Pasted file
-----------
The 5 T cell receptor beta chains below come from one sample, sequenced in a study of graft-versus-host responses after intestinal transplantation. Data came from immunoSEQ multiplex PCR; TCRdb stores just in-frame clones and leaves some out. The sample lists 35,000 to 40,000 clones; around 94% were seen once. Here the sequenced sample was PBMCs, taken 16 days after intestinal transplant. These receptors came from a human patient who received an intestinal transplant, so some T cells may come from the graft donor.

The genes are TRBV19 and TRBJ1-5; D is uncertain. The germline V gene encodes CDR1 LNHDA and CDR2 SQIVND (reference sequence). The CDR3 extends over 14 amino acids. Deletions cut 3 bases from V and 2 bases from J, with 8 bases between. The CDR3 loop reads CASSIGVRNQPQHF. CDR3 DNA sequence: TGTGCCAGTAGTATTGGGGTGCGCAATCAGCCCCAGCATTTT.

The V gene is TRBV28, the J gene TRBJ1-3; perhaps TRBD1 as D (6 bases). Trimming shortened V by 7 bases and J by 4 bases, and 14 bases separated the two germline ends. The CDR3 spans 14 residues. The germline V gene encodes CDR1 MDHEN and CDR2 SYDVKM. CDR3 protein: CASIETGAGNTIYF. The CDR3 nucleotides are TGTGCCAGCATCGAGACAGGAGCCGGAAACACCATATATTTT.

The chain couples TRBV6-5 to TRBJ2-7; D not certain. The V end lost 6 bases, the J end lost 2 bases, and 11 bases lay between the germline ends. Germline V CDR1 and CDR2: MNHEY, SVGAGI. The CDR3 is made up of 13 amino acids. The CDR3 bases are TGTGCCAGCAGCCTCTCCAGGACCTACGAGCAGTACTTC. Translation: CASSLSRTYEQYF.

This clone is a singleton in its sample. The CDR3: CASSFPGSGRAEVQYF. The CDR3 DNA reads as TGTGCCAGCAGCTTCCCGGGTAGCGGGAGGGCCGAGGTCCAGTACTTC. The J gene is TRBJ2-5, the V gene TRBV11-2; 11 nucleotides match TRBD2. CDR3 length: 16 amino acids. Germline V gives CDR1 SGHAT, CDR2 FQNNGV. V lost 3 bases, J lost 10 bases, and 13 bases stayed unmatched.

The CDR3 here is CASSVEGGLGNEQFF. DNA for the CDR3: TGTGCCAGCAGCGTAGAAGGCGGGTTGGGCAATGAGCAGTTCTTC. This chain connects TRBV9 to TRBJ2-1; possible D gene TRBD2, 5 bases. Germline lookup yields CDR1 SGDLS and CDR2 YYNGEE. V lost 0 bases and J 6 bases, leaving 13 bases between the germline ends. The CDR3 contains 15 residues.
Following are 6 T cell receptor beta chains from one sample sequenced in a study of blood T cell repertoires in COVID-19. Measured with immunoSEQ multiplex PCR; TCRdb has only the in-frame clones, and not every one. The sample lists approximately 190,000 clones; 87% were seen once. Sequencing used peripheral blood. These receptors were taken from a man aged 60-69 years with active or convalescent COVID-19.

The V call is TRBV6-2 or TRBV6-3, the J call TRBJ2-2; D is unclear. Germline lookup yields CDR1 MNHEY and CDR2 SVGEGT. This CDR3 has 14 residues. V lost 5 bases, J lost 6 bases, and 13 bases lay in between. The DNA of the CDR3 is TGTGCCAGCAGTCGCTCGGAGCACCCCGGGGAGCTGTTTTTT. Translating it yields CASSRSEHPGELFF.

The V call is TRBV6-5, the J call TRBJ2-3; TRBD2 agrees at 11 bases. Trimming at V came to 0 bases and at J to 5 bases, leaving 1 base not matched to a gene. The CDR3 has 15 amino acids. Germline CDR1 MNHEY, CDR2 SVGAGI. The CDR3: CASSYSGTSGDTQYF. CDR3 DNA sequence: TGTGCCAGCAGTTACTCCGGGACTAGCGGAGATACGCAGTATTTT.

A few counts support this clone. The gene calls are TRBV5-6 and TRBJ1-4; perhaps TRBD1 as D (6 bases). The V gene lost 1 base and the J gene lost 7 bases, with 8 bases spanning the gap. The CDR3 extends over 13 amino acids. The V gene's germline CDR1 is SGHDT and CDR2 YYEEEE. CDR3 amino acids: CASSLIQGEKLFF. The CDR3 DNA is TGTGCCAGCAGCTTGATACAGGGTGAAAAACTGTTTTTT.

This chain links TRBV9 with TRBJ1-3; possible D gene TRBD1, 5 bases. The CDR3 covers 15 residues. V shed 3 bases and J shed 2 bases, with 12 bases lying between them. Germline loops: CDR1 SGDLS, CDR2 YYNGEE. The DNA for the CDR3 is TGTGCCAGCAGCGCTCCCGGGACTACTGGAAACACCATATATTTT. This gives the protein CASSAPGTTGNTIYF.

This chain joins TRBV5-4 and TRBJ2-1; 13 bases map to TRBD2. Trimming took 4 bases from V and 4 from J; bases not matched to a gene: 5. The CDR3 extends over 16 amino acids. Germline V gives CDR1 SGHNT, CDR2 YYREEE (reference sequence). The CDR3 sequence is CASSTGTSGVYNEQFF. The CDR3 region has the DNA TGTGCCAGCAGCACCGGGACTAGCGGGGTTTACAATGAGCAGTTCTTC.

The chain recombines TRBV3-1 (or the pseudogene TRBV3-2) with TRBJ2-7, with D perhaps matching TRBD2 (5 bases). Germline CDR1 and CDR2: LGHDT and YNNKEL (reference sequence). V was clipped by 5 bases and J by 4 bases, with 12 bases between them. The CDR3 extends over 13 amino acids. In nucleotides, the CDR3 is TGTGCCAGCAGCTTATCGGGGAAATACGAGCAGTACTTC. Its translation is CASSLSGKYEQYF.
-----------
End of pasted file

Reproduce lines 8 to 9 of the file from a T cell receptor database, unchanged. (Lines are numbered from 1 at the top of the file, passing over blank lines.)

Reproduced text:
The V call is TRBV6-2 or TRBV6-3, the J call TRBJ2-2; D is unclear. Germline lookup yields CDR1 MNHEY and CDR2 SVGEGT. This CDR3 has 14 residues. V lost 5 bases, J lost 6 bases, and 13 bases lay in between. The DNA of the CDR3 is TGTGCCAGCAGTCGCTCGGAGCACCCCGGGGAGCTGTTTTTT. Translating it yields CASSRSEHPGELFF.

The V call is TRBV6-5, the J call TRBJ2-3; TRBD2 agrees at 11 bases. Trimming at V came to 0 bases and at J to 5 bases, leaving 1 base not matched to a gene. The CDR3 has 15 amino acids. Germline CDR1 MNHEY, CDR2 SVGAGI. The CDR3: CASSYSGTSGDTQYF. CDR3 DNA sequence: TGTGCCAGCAGTTACTCCGGGACTAGCGGAGATACGCAGTATTTT.